Putting off until tomorrow what you could do today is no longer an option when it comes to the gathering carbon in the atmosphere, even according to reports from the current administration. They all say it’s causing changes we’ll live to regret. Is there anything just one person can do that makes a difference? We asked a number of Santa Barbarans who spend a good amount of their waking hours thinking about this, and their no-holds-barred answer is yes. Here’s how:
• Drive clean; don’t drive; ride a bike. Everyone we asked agreed that personal transportation was the single-largest polluter (homes were second) individuals can affect. To avoid burning fossil fuels on those trips we all take every day, just think of the help that’s out there: Electric cars and motorcycles get California and Southern California Edison rebates; the federal government offers tax breaks. Metropolitan Transit District plans for all city buses to be greenhouse-gas free by 2030. And riding a bicycle and walking whenever possible help both your health and the planet’s.
• Go solar, on your roof or a utility-offered program. An electric vehicle conserves little unless it’s powered by alternative energy sources; solar power goes into the grid during the day and is deducted from the array owner’s bill. Electric heat avoids using natural gas and the methane produced; the joy of air conditioning is guilt-free. The Green Rate program at SoCal Edison promises to buy 50 percent or 100 percent of a customer’s power from a renewable source. It costs a bit more ($9-$17 per $100 monthly), but new proposals before the Public Utilities Commission would bring those rates down.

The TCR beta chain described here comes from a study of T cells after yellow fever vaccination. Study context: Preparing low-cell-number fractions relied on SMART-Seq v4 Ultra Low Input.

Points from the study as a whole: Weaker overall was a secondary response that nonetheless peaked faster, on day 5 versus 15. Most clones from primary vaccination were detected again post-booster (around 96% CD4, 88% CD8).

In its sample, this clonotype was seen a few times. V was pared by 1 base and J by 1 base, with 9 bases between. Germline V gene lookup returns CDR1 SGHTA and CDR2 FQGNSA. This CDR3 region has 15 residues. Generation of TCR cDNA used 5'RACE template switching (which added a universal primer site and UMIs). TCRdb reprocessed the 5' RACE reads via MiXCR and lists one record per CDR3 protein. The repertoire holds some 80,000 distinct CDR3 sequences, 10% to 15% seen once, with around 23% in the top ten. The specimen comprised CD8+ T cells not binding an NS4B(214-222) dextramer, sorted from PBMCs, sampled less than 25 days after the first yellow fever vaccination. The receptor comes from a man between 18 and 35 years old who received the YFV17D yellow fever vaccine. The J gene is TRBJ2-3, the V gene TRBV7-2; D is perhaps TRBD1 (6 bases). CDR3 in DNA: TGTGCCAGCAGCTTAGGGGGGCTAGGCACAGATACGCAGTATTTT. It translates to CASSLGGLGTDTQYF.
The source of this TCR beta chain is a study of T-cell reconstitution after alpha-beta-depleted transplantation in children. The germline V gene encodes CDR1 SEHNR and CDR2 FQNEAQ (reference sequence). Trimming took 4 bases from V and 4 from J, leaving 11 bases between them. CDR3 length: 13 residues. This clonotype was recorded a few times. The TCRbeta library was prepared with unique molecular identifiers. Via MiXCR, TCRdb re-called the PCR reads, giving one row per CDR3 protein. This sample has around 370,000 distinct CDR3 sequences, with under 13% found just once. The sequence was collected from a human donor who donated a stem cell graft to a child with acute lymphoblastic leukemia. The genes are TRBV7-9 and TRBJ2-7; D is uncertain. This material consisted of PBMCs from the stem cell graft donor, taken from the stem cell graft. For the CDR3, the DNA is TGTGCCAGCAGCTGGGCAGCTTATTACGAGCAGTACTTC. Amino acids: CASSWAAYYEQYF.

• Don’t eat red meat; eat more plants. Santa Barbara’s farmers’ markets bring locally grown produce and locally grazed meats to local kitchens, but at the grocery store, it’s a different story. Produce is trucked and flown across continents for the abundance we enjoy; it pays to read labels. The demand for meat means more fertilizer, fuel, pesticides, and water are used than in growing human food crops, plus the animals themselves are a source of pollution and methane. And our mothers were right; we’re healthier if we eat our vegetables.
• Reduce. This simple word applies to having children, flying on an airplane, and everyday consumption. It’s the first word in the “reduce, reuse, recycle” slogan for a reason: Reusing and recycling consume water or energy in and of themselves; avoiding the purchase in the first place matters. But much more personally difficult is the “two, one, or none” observation regarding children. It’s the sheer number of us consuming resources on the planet that has led to this crisis. This one’s a no-brainer as well as a no man’s land of individual choice.
• Think. At bottom, all suggestions come down to thoughtful considerations of our lives and ruminating on how it could all be different, from voting to shopping to agitating at the local and national level — and then making it happen.